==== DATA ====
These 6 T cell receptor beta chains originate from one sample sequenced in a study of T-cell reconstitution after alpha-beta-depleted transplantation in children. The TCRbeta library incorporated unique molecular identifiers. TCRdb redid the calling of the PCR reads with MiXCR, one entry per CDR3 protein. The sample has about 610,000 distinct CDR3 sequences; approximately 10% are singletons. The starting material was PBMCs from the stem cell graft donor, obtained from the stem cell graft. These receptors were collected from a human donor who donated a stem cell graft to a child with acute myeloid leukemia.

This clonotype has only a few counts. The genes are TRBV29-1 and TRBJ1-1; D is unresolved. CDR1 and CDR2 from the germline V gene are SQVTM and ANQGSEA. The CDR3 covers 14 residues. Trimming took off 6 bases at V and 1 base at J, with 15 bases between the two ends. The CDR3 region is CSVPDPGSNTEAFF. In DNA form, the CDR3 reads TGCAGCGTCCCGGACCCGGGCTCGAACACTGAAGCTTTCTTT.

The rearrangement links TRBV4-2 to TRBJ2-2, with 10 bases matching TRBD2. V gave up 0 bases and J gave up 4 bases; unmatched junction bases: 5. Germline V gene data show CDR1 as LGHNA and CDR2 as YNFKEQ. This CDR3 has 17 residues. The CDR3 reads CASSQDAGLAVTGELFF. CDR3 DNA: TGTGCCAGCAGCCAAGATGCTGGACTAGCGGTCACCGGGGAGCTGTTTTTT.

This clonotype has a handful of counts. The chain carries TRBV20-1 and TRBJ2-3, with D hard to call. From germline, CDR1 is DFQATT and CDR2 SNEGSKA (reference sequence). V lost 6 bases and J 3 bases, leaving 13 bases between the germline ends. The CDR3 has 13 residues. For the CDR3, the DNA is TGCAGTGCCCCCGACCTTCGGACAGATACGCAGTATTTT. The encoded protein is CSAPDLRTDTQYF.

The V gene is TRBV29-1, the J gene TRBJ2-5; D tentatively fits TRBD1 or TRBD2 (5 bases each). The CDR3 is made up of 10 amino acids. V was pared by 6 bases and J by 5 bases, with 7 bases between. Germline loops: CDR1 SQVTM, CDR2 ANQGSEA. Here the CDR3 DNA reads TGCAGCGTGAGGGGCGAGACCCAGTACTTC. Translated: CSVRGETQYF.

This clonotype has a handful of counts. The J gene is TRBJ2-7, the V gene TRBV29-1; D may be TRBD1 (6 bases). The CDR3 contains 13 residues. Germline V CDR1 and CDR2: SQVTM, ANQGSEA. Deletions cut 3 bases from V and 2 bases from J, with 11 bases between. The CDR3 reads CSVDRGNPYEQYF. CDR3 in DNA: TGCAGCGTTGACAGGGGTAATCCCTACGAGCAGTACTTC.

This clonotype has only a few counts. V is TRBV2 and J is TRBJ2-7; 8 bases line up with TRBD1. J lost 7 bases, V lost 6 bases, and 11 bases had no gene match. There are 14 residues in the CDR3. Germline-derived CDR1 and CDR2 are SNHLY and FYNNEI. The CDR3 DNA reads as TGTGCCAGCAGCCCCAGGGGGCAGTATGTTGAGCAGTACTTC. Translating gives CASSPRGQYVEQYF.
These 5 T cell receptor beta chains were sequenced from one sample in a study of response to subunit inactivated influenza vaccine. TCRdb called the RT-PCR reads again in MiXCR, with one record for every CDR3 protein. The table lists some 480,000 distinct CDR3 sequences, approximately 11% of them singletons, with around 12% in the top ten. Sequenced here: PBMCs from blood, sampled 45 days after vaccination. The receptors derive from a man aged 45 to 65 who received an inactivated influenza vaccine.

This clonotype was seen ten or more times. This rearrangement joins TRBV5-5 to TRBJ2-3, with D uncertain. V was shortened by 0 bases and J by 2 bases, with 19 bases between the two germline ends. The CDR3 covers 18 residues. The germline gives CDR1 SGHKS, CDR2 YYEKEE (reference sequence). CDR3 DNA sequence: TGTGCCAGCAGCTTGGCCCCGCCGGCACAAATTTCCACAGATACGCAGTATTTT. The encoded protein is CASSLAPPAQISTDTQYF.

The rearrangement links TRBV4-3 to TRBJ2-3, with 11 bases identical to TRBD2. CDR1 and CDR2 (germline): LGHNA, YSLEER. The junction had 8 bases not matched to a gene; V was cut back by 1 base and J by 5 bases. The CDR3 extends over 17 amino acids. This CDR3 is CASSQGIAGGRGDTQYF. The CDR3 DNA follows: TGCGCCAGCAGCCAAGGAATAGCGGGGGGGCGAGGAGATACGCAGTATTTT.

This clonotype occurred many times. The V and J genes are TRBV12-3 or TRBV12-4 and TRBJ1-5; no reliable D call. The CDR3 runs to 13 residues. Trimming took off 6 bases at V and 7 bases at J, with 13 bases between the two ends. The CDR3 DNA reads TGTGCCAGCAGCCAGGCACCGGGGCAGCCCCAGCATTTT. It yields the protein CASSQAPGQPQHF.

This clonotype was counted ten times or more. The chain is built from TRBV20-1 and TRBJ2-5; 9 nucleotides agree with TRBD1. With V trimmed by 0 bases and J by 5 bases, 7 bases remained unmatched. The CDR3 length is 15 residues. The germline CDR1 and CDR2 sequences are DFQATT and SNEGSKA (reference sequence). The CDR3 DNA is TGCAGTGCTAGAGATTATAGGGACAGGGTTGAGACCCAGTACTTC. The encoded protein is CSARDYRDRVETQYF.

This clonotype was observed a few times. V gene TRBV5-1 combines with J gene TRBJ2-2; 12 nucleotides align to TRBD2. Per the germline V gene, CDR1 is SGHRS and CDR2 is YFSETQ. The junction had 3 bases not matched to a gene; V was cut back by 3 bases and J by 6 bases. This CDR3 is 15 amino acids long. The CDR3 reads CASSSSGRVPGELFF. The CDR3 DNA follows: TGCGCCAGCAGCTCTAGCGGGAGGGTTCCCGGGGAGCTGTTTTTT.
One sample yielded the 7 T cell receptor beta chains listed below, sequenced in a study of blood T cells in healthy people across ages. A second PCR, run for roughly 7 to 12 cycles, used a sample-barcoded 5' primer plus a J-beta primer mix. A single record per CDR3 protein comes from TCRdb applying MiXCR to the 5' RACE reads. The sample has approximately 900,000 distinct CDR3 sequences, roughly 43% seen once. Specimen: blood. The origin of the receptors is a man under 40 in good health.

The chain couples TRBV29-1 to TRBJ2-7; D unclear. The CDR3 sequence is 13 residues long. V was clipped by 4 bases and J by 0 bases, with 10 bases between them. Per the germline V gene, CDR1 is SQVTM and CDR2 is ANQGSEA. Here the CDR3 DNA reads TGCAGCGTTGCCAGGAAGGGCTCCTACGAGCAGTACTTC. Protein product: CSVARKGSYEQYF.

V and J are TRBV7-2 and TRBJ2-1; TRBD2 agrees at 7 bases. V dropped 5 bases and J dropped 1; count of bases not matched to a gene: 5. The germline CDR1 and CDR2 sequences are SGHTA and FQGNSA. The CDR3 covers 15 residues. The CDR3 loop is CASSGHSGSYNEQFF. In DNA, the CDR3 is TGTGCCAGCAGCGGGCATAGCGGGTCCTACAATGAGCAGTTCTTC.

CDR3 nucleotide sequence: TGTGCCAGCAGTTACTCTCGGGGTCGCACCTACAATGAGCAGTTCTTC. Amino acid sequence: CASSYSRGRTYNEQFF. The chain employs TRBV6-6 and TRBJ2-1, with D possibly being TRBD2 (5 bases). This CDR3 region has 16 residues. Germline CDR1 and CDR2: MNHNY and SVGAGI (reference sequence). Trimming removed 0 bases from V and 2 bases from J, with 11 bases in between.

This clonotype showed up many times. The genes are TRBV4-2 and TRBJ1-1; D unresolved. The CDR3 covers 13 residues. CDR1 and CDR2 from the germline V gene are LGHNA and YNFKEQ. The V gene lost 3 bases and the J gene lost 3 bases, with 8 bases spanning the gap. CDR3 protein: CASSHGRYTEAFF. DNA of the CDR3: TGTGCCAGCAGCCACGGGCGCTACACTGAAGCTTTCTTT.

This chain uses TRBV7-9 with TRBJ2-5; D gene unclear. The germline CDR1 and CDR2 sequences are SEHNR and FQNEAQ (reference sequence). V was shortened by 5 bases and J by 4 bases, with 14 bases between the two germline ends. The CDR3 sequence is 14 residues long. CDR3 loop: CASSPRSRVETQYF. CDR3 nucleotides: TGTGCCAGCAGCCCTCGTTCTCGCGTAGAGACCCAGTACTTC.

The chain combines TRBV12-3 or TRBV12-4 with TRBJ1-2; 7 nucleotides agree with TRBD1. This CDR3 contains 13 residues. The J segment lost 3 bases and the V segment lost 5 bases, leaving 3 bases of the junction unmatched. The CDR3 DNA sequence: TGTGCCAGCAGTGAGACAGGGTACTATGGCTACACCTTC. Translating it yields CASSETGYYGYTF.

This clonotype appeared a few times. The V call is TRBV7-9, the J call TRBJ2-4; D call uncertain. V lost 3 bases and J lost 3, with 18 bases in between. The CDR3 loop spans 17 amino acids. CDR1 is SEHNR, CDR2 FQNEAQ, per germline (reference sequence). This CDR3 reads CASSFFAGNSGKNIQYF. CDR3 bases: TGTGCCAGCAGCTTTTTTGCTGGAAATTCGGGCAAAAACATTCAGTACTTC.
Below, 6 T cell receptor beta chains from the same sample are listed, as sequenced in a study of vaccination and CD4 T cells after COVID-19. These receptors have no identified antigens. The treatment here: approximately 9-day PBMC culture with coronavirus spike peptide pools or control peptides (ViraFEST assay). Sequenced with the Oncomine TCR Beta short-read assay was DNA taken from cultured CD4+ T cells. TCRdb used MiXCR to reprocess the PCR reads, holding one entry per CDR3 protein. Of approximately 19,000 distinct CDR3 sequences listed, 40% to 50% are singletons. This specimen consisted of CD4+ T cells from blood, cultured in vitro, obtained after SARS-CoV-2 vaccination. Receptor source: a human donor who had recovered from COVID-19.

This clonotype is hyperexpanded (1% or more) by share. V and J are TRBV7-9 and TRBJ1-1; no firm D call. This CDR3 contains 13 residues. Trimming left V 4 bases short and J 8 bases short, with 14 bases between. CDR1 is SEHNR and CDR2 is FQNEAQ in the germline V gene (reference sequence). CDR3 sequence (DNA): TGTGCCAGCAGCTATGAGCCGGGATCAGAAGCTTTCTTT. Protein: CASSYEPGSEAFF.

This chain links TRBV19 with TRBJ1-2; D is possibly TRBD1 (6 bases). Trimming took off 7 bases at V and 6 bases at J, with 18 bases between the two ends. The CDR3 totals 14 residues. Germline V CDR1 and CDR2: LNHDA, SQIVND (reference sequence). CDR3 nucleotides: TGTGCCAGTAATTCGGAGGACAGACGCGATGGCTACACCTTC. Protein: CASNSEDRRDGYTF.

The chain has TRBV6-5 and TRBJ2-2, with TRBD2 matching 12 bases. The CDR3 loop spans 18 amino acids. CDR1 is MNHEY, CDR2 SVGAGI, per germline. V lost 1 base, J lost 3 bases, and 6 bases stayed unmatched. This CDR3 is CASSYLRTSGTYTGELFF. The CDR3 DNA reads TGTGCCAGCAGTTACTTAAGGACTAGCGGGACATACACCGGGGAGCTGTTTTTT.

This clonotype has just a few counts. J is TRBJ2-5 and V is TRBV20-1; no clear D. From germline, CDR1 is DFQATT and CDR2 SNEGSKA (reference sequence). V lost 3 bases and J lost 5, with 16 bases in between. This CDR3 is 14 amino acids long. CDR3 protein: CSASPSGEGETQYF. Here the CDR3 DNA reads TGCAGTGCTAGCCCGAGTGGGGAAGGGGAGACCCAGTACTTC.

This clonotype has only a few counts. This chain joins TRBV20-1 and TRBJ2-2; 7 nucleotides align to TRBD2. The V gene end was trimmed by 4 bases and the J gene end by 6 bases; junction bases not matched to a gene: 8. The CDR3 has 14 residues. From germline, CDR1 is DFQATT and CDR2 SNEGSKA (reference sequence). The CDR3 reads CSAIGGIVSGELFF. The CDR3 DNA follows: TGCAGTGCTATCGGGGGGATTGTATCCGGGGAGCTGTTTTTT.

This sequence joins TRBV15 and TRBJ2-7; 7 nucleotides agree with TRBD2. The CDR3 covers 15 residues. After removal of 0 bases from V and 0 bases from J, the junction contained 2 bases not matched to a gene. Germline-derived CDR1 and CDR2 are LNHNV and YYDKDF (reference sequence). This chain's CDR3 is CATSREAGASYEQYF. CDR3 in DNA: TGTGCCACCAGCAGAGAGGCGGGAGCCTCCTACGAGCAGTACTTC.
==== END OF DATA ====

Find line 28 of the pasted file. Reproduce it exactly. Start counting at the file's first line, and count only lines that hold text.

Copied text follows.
This sequence joins TRBV15 and TRBJ2-7; 7 nucleotides agree with TRBD2. The CDR3 covers 15 residues. After removal of 0 bases from V and 0 bases from J, the junction contained 2 bases not matched to a gene. Germline-derived CDR1 and CDR2 are LNHNV and YYDKDF (reference sequence). This chain's CDR3 is CATSREAGASYEQYF. CDR3 in DNA: TGTGCCACCAGCAGAGAGGCGGGAGCCTCCTACGAGCAGTACTTC.